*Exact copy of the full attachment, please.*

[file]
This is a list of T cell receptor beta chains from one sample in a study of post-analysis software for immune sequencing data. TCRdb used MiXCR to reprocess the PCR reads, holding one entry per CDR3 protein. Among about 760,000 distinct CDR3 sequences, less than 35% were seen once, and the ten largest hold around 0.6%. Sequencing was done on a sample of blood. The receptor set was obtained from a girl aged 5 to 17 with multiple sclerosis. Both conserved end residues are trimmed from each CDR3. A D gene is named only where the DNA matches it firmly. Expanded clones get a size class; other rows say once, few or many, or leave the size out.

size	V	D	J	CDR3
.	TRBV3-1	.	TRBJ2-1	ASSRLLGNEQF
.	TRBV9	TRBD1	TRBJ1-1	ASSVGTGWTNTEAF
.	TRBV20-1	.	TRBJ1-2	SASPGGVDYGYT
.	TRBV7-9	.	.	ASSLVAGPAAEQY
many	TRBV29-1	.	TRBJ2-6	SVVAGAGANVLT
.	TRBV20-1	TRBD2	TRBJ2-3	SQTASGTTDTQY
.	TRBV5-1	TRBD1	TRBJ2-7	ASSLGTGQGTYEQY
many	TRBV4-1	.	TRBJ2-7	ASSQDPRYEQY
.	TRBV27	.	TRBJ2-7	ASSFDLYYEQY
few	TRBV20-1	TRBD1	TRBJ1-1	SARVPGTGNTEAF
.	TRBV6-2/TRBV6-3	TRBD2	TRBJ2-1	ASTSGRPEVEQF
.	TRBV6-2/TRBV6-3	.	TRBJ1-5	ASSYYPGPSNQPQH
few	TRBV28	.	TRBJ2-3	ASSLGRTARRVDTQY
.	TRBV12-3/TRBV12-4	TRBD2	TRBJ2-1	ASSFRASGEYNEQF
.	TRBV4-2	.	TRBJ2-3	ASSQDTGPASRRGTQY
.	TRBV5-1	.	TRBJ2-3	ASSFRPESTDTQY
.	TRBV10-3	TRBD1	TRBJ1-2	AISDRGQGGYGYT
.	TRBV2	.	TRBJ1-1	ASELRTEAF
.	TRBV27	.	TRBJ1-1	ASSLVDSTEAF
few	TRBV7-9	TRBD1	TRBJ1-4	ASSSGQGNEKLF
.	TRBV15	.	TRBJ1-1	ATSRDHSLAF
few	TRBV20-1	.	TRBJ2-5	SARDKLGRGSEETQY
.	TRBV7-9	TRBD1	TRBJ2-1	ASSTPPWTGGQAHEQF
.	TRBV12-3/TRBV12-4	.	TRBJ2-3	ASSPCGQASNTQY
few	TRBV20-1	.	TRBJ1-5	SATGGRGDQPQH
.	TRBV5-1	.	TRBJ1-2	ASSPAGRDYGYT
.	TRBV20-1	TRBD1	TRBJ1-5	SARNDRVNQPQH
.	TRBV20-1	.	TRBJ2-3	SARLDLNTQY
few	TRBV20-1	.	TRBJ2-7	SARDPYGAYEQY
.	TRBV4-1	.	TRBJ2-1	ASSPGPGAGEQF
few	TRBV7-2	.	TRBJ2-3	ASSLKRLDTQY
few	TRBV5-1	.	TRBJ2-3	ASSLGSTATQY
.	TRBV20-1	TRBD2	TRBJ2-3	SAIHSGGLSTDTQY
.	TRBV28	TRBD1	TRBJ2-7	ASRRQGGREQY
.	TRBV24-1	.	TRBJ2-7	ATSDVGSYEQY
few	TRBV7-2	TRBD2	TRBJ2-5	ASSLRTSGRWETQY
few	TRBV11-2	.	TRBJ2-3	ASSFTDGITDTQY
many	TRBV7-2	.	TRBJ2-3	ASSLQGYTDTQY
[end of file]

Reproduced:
This is a list of T cell receptor beta chains from one sample in a study of post-analysis software for immune sequencing data. TCRdb used MiXCR to reprocess the PCR reads, holding one entry per CDR3 protein. Among about 760,000 distinct CDR3 sequences, less than 35% were seen once, and the ten largest hold around 0.6%. Sequencing was done on a sample of blood. The receptor set was obtained from a girl aged 5 to 17 with multiple sclerosis. Both conserved end residues are trimmed from each CDR3. A D gene is named only where the DNA matches it firmly. Expanded clones get a size class; other rows say once, few or many, or leave the size out.

size	V	D	J	CDR3
.	TRBV3-1	.	TRBJ2-1	ASSRLLGNEQF
.	TRBV9	TRBD1	TRBJ1-1	ASSVGTGWTNTEAF
.	TRBV20-1	.	TRBJ1-2	SASPGGVDYGYT
.	TRBV7-9	.	.	ASSLVAGPAAEQY
many	TRBV29-1	.	TRBJ2-6	SVVAGAGANVLT
.	TRBV20-1	TRBD2	TRBJ2-3	SQTASGTTDTQY
.	TRBV5-1	TRBD1	TRBJ2-7	ASSLGTGQGTYEQY
many	TRBV4-1	.	TRBJ2-7	ASSQDPRYEQY
.	TRBV27	.	TRBJ2-7	ASSFDLYYEQY
few	TRBV20-1	TRBD1	TRBJ1-1	SARVPGTGNTEAF
.	TRBV6-2/TRBV6-3	TRBD2	TRBJ2-1	ASTSGRPEVEQF
.	TRBV6-2/TRBV6-3	.	TRBJ1-5	ASSYYPGPSNQPQH
few	TRBV28	.	TRBJ2-3	ASSLGRTARRVDTQY
.	TRBV12-3/TRBV12-4	TRBD2	TRBJ2-1	ASSFRASGEYNEQF
.	TRBV4-2	.	TRBJ2-3	ASSQDTGPASRRGTQY
.	TRBV5-1	.	TRBJ2-3	ASSFRPESTDTQY
.	TRBV10-3	TRBD1	TRBJ1-2	AISDRGQGGYGYT
.	TRBV2	.	TRBJ1-1	ASELRTEAF
.	TRBV27	.	TRBJ1-1	ASSLVDSTEAF
few	TRBV7-9	TRBD1	TRBJ1-4	ASSSGQGNEKLF
.	TRBV15	.	TRBJ1-1	ATSRDHSLAF
few	TRBV20-1	.	TRBJ2-5	SARDKLGRGSEETQY
.	TRBV7-9	TRBD1	TRBJ2-1	ASSTPPWTGGQAHEQF
.	TRBV12-3/TRBV12-4	.	TRBJ2-3	ASSPCGQASNTQY
few	TRBV20-1	.	TRBJ1-5	SATGGRGDQPQH
.	TRBV5-1	.	TRBJ1-2	ASSPAGRDYGYT
.	TRBV20-1	TRBD1	TRBJ1-5	SARNDRVNQPQH
.	TRBV20-1	.	TRBJ2-3	SARLDLNTQY
few	TRBV20-1	.	TRBJ2-7	SARDPYGAYEQY
.	TRBV4-1	.	TRBJ2-1	ASSPGPGAGEQF
few	TRBV7-2	.	TRBJ2-3	ASSLKRLDTQY
few	TRBV5-1	.	TRBJ2-3	ASSLGSTATQY
.	TRBV20-1	TRBD2	TRBJ2-3	SAIHSGGLSTDTQY
.	TRBV28	TRBD1	TRBJ2-7	ASRRQGGREQY
.	TRBV24-1	.	TRBJ2-7	ATSDVGSYEQY
few	TRBV7-2	TRBD2	TRBJ2-5	ASSLRTSGRWETQY
few	TRBV11-2	.	TRBJ2-3	ASSFTDGITDTQY
many	TRBV7-2	.	TRBJ2-3	ASSLQGYTDTQY